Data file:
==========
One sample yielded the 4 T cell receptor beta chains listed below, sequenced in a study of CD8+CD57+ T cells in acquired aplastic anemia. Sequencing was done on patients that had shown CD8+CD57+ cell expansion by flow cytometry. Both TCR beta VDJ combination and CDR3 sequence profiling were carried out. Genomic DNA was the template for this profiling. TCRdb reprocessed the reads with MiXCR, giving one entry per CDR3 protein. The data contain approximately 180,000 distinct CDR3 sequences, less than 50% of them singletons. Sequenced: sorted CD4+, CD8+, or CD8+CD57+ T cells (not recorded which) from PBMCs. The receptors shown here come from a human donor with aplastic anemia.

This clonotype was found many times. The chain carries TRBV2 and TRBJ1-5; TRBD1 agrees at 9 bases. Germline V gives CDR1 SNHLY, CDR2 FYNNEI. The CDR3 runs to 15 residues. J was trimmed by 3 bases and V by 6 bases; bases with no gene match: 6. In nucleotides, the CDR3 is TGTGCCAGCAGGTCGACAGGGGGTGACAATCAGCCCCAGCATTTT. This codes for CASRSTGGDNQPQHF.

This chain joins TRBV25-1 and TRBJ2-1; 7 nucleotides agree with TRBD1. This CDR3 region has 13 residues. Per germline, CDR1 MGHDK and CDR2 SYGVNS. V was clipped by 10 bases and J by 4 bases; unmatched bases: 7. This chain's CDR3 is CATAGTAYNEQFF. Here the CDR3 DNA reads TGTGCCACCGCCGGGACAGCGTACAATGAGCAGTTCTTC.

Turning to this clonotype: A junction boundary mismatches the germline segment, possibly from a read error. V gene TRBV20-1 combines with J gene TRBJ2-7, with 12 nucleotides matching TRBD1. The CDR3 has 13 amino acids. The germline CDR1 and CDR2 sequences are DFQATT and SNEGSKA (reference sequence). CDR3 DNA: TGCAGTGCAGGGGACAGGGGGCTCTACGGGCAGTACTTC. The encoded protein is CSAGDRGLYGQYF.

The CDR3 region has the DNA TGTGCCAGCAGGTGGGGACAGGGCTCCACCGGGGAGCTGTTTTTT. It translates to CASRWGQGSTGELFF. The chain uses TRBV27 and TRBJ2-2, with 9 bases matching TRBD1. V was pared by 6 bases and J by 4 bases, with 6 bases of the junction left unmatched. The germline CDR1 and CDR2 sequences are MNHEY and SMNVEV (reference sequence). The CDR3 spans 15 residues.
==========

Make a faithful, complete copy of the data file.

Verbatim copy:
One sample yielded the 4 T cell receptor beta chains listed below, sequenced in a study of CD8+CD57+ T cells in acquired aplastic anemia. Sequencing was done on patients that had shown CD8+CD57+ cell expansion by flow cytometry. Both TCR beta VDJ combination and CDR3 sequence profiling were carried out. Genomic DNA was the template for this profiling. TCRdb reprocessed the reads with MiXCR, giving one entry per CDR3 protein. The data contain approximately 180,000 distinct CDR3 sequences, less than 50% of them singletons. Sequenced: sorted CD4+, CD8+, or CD8+CD57+ T cells (not recorded which) from PBMCs. The receptors shown here come from a human donor with aplastic anemia.

This clonotype was found many times. The chain carries TRBV2 and TRBJ1-5; TRBD1 agrees at 9 bases. Germline V gives CDR1 SNHLY, CDR2 FYNNEI. The CDR3 runs to 15 residues. J was trimmed by 3 bases and V by 6 bases; bases with no gene match: 6. In nucleotides, the CDR3 is TGTGCCAGCAGGTCGACAGGGGGTGACAATCAGCCCCAGCATTTT. This codes for CASRSTGGDNQPQHF.

This chain joins TRBV25-1 and TRBJ2-1; 7 nucleotides agree with TRBD1. This CDR3 region has 13 residues. Per germline, CDR1 MGHDK and CDR2 SYGVNS. V was clipped by 10 bases and J by 4 bases; unmatched bases: 7. This chain's CDR3 is CATAGTAYNEQFF. Here the CDR3 DNA reads TGTGCCACCGCCGGGACAGCGTACAATGAGCAGTTCTTC.

Turning to this clonotype: A junction boundary mismatches the germline segment, possibly from a read error. V gene TRBV20-1 combines with J gene TRBJ2-7, with 12 nucleotides matching TRBD1. The CDR3 has 13 amino acids. The germline CDR1 and CDR2 sequences are DFQATT and SNEGSKA (reference sequence). CDR3 DNA: TGCAGTGCAGGGGACAGGGGGCTCTACGGGCAGTACTTC. The encoded protein is CSAGDRGLYGQYF.

The CDR3 region has the DNA TGTGCCAGCAGGTGGGGACAGGGCTCCACCGGGGAGCTGTTTTTT. It translates to CASRWGQGSTGELFF. The chain uses TRBV27 and TRBJ2-2, with 9 bases matching TRBD1. V was pared by 6 bases and J by 4 bases, with 6 bases of the junction left unmatched. The germline CDR1 and CDR2 sequences are MNHEY and SMNVEV (reference sequence). The CDR3 spans 15 residues.